Benjamin Black is a pen name for author John Banville. Banville’s not really known as an Irish mystery writer. He’s more known for a wide range of awarding winning contemporary and historical fiction. But he went deep and dark with this “quirky” series.

The series is set in both Boston and Dublin in the 1950’s and it features Quirk, a pathologist. Quirk catches his brother-in-law Malachy Griffin tampering with both a corpse and a death report. Quirk’s a moody widower, a black sheep and a bit of a crank, but his curious mind forces him to start asking questions.

The answers reach up to the high reaches of Catholic Ireland. And while Quirk appears to be chasing the perpetrators of crime. He’s really poking at a pious, corrupt power structure.

The series is a great read for people who prefer whisky-soaked crime-solvers to cozy cat detectives.

The Ruin, book cover.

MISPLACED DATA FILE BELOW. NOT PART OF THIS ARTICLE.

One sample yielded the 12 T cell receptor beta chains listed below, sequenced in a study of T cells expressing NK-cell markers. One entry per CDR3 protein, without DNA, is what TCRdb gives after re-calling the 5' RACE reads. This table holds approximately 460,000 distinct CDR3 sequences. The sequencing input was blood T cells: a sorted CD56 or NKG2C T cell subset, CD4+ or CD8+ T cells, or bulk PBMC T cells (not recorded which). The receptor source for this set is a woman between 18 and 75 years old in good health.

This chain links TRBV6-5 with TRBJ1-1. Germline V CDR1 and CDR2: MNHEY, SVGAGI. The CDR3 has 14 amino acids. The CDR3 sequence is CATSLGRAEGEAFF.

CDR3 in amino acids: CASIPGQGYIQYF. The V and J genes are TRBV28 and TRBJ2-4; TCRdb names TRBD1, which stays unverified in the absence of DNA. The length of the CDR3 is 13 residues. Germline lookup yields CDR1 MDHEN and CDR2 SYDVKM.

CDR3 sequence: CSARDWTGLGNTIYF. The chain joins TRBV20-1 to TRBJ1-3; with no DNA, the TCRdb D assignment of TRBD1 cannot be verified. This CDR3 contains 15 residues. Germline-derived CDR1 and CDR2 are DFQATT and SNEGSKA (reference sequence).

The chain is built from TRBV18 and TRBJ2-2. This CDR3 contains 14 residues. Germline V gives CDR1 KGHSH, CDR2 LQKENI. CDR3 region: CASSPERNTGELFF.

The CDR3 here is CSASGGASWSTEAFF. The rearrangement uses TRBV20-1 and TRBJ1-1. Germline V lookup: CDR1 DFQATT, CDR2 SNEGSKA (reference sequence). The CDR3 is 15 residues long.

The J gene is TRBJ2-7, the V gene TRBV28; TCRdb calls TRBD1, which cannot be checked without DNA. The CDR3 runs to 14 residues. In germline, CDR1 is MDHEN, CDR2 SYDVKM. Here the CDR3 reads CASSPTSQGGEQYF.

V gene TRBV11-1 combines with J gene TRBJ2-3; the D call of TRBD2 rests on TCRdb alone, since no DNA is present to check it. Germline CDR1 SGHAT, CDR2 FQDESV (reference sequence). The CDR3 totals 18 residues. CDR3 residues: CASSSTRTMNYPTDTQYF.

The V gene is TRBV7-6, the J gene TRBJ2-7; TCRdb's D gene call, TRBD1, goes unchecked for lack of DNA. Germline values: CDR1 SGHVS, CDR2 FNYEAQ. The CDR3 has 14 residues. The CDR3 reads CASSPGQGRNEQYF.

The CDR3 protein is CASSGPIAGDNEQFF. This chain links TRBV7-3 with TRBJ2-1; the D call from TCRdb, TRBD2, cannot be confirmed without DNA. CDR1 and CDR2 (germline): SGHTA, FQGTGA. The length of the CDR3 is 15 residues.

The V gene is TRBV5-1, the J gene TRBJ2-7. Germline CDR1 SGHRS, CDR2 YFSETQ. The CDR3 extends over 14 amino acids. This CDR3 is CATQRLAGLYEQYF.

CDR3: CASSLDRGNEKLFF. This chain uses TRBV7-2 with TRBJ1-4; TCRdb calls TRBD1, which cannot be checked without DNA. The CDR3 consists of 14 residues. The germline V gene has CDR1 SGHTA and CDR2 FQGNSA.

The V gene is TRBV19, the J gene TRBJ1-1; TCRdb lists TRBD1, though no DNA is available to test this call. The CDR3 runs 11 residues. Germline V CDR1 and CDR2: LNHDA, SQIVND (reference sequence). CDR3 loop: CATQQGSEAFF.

The Ruin (Cormac Reilly #1), Dervla McTiernan

This tangled web starts with Cormac’s early days as a cop when he had to investigate the death of Hilaria Blake. Fast forward to today and Hilaria’s son Jack is found drowned. It appears to be a suicide but sister Maude isn’t buying it.

Carmac has taken a new position and he’s bumping up against a thick wall of mistrust. And, in addition to whatever political shenanigans are going on at the station, Carmac once again finds himself embroiled with Maude and Jack, as well as their mother’s cold case.

The Mountains Wild, book cover.

The Mountains Wild (Maggie D’Arcy #1), Sarah Stewart Taylor

Maggie is a police detective based in Long Island, New York. 23 years ago, her cousin Erin went missing in Ireland. Maggie spent weeks trying to find her and the process inspired her to become a police officer.